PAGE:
Mike's Kickin' Crash Pad is limited to just two major features. The first is the ramp Which connects to the upper sidewalk level. Depending upon how you attach it, it can either lead down to the sewer level or start above the sidewalk and end on the upper level. The problem is that in either position there is nowhere to go once you get to the bottom. It either ends off to the side of the lower level or on the short section of sidewalk on the left side of the upper level which isn't even big enough to hold the included skateboard. Attaching another play set can provide more room. But you will still be aimed at the back wall of that play set since they connect at an angle. The set's second action feature is the mailbox on the upper level which will tilt to the side when a button on the sidewalk is pressed. It doesn't move very far and there really isn't much room to place a figure that will put it in the path of the mailbox due to the small sidewalk sections. So as a feature it is all but useless. There is also a pipe which connects to the floor of the lower level with a loop on the end of it. On its own, it is pointless. But if you have both sets, it will serve as an anchor point for the zip line from the Surveillance Lab set. In the end, two marginal action features and one feature that only serves to improve another set aren't that impressive.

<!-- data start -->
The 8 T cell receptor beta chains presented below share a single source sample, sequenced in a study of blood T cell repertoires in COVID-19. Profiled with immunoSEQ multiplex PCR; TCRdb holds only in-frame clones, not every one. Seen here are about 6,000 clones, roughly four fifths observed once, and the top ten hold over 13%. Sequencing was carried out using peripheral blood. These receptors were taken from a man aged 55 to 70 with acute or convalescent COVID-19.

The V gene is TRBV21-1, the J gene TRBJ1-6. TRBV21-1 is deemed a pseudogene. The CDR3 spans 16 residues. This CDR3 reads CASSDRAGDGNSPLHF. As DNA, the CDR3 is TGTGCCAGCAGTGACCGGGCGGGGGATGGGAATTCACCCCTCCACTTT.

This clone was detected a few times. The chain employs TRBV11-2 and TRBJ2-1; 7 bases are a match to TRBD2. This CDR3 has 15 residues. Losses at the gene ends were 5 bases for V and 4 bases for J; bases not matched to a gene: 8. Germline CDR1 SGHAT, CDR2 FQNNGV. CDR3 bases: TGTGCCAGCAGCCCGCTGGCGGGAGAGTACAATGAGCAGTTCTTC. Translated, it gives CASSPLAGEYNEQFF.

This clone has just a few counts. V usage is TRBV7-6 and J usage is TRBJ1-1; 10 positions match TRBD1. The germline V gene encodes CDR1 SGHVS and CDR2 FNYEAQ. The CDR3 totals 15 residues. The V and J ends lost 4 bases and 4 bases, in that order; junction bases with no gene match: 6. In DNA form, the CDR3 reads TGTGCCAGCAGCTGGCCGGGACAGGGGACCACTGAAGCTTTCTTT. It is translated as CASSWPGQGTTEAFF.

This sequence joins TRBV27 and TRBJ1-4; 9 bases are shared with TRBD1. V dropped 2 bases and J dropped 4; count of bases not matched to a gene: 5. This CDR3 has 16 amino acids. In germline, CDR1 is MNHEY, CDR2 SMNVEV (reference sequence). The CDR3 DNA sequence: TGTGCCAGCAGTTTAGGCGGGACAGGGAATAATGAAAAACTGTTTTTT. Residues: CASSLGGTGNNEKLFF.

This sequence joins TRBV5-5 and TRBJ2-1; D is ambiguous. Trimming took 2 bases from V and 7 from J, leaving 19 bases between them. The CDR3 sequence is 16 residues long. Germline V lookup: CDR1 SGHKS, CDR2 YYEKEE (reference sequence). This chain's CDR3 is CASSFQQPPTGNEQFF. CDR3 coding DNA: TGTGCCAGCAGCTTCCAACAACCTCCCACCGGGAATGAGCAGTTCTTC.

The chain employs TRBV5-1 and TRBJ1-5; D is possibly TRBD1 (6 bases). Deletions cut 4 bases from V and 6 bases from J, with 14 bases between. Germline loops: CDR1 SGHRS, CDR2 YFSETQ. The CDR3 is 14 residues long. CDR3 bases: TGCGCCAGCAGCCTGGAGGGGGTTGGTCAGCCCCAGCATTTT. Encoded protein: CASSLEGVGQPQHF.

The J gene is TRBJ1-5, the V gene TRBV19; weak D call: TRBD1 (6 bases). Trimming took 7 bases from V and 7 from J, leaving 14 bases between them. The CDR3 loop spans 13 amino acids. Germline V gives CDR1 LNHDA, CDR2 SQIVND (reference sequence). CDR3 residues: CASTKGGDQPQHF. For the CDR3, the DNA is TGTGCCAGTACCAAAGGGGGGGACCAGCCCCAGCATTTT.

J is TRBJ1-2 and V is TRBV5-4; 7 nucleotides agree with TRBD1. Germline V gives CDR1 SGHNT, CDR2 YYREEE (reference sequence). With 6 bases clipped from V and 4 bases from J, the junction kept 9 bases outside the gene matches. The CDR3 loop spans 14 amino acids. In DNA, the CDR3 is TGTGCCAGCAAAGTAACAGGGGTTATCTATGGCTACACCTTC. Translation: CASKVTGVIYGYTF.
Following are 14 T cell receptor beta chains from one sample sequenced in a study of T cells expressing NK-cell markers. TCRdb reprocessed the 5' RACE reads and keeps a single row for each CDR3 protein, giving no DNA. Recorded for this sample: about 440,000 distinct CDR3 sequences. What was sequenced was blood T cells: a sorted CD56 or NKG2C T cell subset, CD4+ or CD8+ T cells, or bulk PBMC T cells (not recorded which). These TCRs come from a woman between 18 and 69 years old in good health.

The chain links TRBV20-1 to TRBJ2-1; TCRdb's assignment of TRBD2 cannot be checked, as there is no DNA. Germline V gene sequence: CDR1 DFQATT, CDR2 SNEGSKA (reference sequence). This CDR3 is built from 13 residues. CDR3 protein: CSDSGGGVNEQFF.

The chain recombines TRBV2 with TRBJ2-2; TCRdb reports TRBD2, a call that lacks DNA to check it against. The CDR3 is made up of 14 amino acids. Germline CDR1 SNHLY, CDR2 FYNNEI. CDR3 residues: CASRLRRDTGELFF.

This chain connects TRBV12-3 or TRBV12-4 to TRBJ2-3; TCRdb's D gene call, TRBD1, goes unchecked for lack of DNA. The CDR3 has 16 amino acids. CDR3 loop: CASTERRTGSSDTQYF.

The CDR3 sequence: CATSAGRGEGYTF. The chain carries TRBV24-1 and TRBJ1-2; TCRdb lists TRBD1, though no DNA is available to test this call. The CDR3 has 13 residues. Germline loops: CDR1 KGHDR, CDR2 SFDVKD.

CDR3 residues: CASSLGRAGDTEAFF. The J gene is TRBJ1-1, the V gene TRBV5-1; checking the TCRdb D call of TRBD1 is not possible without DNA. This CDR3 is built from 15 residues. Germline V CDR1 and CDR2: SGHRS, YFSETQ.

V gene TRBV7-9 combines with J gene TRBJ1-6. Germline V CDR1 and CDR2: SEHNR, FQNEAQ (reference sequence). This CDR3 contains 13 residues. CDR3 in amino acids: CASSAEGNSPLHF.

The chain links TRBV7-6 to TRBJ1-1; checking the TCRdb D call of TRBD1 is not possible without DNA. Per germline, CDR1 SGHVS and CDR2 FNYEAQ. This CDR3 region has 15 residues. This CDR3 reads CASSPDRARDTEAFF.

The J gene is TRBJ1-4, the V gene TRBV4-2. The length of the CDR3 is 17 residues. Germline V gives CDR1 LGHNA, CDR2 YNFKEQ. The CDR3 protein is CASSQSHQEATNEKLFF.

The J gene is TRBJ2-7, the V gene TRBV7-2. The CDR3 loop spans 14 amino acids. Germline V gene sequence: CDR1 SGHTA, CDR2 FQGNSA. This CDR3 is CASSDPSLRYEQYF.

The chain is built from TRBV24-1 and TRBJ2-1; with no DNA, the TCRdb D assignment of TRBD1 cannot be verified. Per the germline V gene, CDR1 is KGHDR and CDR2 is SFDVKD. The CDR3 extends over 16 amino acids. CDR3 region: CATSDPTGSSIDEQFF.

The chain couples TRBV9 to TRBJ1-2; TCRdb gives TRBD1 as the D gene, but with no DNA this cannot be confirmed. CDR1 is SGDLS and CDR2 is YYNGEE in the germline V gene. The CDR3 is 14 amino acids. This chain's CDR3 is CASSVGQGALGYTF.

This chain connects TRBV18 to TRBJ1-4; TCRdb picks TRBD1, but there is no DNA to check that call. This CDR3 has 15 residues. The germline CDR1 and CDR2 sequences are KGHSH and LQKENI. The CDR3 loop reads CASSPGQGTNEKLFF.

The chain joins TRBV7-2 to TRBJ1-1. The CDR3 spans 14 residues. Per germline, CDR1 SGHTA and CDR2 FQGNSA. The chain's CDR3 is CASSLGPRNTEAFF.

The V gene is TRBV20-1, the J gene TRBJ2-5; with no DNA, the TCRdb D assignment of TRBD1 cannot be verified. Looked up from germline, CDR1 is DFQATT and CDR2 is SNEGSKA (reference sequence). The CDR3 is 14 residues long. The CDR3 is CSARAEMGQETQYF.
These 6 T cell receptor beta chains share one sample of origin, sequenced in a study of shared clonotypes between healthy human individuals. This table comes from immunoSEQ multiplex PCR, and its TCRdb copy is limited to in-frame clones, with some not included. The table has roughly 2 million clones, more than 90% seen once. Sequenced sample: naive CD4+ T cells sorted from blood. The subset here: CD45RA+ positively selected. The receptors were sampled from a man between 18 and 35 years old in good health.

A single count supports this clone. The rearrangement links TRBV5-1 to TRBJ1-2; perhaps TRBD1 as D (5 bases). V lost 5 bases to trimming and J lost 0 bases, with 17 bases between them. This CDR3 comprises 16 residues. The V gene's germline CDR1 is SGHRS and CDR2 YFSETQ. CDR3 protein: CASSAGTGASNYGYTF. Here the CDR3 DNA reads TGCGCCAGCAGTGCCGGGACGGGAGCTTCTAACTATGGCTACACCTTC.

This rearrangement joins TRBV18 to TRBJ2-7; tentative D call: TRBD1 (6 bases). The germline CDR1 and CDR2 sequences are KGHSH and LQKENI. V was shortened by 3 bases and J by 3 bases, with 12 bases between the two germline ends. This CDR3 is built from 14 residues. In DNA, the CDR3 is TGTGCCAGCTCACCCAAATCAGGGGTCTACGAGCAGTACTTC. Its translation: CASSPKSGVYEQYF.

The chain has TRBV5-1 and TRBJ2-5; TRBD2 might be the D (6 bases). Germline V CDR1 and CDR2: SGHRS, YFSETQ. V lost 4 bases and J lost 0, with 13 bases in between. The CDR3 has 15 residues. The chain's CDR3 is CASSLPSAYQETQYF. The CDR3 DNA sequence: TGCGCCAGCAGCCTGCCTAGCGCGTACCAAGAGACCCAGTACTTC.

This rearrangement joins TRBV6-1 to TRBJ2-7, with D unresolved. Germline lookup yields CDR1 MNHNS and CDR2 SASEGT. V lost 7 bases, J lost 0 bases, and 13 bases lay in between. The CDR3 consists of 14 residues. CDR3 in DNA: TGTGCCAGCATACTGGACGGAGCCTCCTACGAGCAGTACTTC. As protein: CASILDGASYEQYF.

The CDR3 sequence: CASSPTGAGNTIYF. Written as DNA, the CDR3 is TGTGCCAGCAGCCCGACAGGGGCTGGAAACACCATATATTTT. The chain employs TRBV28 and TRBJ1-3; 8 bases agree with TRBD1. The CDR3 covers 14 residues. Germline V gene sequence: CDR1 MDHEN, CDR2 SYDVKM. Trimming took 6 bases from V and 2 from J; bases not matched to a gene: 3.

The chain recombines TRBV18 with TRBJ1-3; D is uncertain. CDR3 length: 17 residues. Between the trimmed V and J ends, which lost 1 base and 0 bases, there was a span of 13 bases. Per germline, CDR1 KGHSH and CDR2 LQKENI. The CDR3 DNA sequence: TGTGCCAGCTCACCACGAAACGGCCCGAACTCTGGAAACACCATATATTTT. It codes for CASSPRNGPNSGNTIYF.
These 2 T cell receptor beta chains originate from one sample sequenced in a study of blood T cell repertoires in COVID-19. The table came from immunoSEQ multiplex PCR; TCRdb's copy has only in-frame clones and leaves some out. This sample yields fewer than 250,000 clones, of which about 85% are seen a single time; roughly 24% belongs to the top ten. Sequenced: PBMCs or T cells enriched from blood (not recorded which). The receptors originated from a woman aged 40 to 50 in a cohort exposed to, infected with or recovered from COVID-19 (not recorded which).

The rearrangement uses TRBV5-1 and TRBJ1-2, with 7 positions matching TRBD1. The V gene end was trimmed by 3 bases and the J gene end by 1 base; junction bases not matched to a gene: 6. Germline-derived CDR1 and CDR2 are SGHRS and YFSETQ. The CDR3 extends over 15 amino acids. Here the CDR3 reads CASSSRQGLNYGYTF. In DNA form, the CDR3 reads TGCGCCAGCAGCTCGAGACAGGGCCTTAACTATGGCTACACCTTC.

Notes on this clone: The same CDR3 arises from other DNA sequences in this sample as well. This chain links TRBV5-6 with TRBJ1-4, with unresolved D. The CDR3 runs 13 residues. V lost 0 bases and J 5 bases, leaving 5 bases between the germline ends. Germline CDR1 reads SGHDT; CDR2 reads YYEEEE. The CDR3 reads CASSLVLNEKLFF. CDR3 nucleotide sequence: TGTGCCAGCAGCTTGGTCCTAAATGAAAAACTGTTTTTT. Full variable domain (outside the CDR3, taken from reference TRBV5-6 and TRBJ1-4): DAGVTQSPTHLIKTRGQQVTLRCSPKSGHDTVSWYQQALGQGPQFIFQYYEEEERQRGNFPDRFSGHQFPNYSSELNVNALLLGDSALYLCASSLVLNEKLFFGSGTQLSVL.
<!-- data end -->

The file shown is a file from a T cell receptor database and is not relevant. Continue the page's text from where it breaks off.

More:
Value - Lab 8/10, Crash Pad 6/10The Mini Mutant play sets sold for $20 each. As I said with the first two sets, if you consider that the included figures alone would sell for $6, the play sets are a decent deal. But where the Crash Pad set takes a hit due to the problems with its play features, the Surveillance Lab not only provides several cool features, it also serves as a means to interact with the various vehicles that have been released in the Mini Mutant line up to and including the Battle Shell.
Happy Hunting:The Mini Mutant play sets were available from quite a few stores including Target, Walmart and Toys R Us. Unfortunately most stores have dropped support for the the line. At this point, the one store at which I still see these sets is Toys R Us. They are also listed on Target's web site, but are currently out of stock. There is another option though. Marshalls and TJ Maxx stores have been receiving some TMNT toys in recent months including the Mini Mutant play sets. And the best thing is that you can even save a few bucks if you are lucky enough to find them there.